Kalorama Road: A Novel by E. Denise Billups Coming 2018
The car slowed at a large impressive home, swiveled into the driveway and through retracting garage doors. At the time, I believed it was Belle’s family’s home given access to the garage. When the car halted, and the garage closed behind, I began to worry. We entered a space more grandiose than its exterior and much too extravagant for a student party. I’d expected a swarming home of college students, not silent halls. I thought we were the first to arrive until distant voices emanated from remote spaces. Toward the back, Belle led me inside a room of sparse guest and delivered me to a man with graying temples and a receding hairline. “This is Allison.” She smiled a knowing grin, touched me on the shoulder and said, “Pennington will take care of you,” and vanished, leaving me in a room of mismated young women and older men. Belle abandoned me to a secret society. And from their stares, I sensed I was the evening’s main course.
The fiftyish looking man smiled, led me to a stool around the bar, signaled to the bartender, and placed a mixed brew in my hand. A delicate flute with a cobalt rim contained a drink much too sweet—sugared I assumed to conceal alcoholic potency. After the first drink, he refreshed my glass with more of the intoxicating liquid. Soon, strangely disoriented, figures blurred, my body, a distant island, appeared detached from my head. An urgent need to flee swept over me. Then Pennington refreshed my drink, his fingers stroke my arm as if sampling a delicate fabric. I smiled and glanced away, sensing his eyes on my body. He whispered, “Don’t be afraid, everyone’s here to have fun. Just relax.” Then I felt his hand on my thigh. Incensed with disgust, I pushed him away and staggered from the room in search of Belle.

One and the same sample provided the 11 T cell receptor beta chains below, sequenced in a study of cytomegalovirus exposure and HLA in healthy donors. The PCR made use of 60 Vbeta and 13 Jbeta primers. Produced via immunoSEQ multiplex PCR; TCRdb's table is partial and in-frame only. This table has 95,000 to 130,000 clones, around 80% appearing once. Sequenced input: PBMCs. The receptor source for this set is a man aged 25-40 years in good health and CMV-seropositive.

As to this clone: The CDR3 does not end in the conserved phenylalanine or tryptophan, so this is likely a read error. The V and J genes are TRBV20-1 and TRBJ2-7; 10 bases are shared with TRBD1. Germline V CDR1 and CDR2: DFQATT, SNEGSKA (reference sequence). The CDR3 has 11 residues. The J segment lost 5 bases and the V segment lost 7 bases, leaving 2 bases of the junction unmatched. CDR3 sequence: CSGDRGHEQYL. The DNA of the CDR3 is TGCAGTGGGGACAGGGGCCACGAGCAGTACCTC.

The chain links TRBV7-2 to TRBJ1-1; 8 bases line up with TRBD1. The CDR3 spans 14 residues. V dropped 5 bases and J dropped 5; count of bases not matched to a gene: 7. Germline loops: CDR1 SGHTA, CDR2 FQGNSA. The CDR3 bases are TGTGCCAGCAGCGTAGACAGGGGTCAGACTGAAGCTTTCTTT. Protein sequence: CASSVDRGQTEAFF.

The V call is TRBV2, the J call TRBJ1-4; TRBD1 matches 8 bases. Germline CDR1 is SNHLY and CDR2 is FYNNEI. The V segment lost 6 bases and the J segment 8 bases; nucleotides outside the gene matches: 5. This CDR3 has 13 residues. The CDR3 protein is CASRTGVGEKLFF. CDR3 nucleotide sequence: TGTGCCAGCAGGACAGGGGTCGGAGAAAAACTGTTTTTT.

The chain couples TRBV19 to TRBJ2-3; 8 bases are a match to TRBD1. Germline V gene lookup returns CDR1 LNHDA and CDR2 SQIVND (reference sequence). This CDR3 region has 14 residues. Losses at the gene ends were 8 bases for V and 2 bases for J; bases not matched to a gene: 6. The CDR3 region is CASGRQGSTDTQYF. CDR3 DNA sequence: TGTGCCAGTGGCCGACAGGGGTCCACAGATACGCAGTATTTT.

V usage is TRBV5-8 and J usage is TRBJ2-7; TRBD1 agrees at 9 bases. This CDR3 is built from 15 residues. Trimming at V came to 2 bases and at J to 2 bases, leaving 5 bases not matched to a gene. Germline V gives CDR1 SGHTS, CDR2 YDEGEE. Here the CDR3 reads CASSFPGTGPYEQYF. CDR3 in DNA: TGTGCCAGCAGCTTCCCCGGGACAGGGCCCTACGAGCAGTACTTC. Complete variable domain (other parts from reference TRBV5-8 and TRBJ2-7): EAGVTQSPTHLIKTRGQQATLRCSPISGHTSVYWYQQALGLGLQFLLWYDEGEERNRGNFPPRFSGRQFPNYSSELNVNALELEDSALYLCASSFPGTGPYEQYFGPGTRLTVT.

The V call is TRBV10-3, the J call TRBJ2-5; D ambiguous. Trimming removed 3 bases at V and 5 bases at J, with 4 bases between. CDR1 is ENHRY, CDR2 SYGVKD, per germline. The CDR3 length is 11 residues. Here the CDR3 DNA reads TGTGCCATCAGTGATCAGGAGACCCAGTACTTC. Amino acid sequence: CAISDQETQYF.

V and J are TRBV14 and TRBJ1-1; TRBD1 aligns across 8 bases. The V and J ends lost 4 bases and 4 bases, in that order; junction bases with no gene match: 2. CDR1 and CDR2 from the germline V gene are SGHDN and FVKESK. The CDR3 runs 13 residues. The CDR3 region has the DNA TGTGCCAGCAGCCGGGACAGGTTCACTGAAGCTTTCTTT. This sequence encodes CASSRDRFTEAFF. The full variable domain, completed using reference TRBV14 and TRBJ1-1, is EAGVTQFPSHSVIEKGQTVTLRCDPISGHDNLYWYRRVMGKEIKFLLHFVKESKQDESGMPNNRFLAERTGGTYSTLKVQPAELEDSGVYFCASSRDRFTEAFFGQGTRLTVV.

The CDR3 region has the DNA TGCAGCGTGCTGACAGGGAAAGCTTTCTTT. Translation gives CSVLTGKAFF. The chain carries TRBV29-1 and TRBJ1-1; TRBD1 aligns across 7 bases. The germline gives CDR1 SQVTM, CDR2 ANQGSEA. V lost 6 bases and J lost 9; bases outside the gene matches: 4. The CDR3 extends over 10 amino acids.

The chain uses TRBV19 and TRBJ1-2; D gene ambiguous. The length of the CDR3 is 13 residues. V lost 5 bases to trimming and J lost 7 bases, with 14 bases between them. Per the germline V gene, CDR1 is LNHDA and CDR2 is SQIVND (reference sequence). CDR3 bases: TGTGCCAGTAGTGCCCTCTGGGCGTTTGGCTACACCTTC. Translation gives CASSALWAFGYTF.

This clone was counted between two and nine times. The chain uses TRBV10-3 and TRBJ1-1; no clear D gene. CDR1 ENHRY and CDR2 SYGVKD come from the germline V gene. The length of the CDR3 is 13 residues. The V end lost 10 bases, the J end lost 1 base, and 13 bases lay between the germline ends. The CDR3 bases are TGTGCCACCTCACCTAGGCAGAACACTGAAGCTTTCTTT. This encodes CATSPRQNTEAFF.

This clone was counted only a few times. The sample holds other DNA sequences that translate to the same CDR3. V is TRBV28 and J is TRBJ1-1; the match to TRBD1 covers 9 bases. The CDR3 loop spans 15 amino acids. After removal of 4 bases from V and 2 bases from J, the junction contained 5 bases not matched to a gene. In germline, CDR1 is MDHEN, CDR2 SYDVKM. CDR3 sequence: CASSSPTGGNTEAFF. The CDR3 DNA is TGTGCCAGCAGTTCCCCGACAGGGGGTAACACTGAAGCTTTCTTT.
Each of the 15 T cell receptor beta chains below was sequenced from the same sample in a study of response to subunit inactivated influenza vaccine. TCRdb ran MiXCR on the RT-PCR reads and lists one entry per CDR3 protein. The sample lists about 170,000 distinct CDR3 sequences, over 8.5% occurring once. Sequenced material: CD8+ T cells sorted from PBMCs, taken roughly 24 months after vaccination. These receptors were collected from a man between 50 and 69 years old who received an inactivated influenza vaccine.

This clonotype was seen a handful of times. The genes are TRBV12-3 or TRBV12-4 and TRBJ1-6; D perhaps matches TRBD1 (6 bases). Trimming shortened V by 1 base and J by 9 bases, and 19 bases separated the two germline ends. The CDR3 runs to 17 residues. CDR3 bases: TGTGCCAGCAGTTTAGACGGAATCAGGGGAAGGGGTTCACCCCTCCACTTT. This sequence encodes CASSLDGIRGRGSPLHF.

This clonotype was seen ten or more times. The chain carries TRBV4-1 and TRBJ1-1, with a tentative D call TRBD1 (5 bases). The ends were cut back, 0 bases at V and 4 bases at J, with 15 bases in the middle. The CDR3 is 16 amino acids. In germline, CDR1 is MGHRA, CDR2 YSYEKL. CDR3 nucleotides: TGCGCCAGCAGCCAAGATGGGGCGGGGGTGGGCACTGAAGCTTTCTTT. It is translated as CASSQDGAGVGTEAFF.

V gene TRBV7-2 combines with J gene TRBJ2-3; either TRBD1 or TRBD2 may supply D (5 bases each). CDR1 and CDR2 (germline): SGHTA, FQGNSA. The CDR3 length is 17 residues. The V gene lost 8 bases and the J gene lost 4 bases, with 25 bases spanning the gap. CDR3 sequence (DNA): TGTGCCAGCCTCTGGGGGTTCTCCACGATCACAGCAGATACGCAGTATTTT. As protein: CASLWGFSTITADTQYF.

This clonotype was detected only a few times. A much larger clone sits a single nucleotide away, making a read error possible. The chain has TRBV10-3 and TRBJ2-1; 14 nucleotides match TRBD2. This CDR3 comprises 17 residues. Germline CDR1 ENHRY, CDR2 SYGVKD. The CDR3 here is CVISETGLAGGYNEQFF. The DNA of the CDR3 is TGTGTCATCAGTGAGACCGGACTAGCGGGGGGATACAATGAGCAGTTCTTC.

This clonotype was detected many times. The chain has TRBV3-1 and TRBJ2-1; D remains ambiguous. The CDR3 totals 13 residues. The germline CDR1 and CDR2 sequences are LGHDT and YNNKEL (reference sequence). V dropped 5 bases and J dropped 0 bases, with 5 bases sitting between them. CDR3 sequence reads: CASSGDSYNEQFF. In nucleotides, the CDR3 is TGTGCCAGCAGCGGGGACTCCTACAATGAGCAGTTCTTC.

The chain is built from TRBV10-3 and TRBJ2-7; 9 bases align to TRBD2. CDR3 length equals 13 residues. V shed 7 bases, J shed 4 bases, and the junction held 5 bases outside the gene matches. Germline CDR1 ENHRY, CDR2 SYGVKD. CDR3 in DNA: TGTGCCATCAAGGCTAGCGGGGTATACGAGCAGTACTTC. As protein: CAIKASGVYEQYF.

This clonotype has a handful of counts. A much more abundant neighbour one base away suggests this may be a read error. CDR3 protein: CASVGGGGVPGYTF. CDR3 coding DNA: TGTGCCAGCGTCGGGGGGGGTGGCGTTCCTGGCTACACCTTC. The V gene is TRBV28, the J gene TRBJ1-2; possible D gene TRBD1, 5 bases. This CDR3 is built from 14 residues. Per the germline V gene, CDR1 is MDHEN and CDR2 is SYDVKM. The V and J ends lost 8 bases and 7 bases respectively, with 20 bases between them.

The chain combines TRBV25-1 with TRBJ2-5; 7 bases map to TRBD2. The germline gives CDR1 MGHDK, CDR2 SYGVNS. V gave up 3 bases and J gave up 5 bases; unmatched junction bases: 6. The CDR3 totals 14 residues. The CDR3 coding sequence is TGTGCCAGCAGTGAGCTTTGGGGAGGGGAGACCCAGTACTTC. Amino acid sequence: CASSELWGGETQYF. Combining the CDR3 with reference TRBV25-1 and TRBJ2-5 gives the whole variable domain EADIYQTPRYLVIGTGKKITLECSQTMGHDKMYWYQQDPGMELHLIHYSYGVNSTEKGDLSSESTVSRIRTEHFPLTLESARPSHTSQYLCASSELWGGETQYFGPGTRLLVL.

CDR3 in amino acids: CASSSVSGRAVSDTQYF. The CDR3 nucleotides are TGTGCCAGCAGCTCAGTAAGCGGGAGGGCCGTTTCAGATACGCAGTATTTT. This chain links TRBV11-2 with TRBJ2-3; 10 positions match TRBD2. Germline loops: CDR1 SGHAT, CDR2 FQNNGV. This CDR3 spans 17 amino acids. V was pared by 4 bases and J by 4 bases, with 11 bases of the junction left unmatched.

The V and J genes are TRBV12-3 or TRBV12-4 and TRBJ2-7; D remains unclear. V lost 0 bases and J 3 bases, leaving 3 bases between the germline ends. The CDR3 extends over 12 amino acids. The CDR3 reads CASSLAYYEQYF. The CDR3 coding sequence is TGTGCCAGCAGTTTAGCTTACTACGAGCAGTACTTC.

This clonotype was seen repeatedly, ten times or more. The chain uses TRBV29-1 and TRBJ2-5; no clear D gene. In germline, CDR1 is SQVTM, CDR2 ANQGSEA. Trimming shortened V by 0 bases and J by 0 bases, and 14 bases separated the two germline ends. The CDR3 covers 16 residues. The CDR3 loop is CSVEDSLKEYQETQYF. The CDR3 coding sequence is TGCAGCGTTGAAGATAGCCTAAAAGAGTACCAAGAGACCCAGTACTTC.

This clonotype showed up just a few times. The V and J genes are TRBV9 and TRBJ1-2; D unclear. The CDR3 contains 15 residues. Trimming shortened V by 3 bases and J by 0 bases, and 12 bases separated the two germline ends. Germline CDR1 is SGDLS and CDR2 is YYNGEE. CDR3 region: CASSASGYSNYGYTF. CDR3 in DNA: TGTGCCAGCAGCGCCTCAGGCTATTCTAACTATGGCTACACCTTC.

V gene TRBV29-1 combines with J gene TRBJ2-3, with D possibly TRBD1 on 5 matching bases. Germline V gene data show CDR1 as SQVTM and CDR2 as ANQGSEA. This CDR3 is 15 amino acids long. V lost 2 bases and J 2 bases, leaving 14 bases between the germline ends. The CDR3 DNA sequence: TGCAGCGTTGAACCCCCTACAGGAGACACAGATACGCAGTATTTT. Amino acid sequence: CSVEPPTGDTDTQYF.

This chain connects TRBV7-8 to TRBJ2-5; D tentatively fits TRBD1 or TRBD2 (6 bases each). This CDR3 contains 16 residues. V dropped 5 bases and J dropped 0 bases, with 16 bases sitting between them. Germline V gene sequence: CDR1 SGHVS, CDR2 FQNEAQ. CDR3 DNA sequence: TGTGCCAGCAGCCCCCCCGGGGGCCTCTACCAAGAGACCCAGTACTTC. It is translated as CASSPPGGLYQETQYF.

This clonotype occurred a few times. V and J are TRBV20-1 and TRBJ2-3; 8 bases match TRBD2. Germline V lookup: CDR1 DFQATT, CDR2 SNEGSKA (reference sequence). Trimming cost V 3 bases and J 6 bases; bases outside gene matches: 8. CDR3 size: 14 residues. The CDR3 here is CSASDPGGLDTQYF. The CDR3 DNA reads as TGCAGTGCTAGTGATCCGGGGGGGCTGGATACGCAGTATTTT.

Stumbling through the home, I wandered upstairs on invisible legs, floating with a giddy high arriving at the landing. Down the hall, voices echoed from a room. Desperate to find Belle, I moved on vaporous legs toward the door, managing to twist the knob with fading hands. Several blurred images wavered into view, shadows I couldn’t distinguish. Like a camera lens, my mind snapped shut and opened the next morning—the previous night a blank canvas. Several months later, images, like snapshots, reemerged.
I’ve never determined how many people were in that room. And with time, I’ve wondered if inebriation multiplied figures in my sight. Though never certain, I’m convinced something evil took place in that room. Perhaps my beliefs are instinctive or a prompt from buried memories. I assume resultant amnesia is a shield, protecting me from heinous horrors. With a deep sigh, I retrieve my mobile from the nightstand. And as I’ve anticipated, my anonymous sender’s address appears. Without pause, I tap the email. Bold, small-capped letters leap into view.
Do you remember what happened at 1414 Kalorama Road?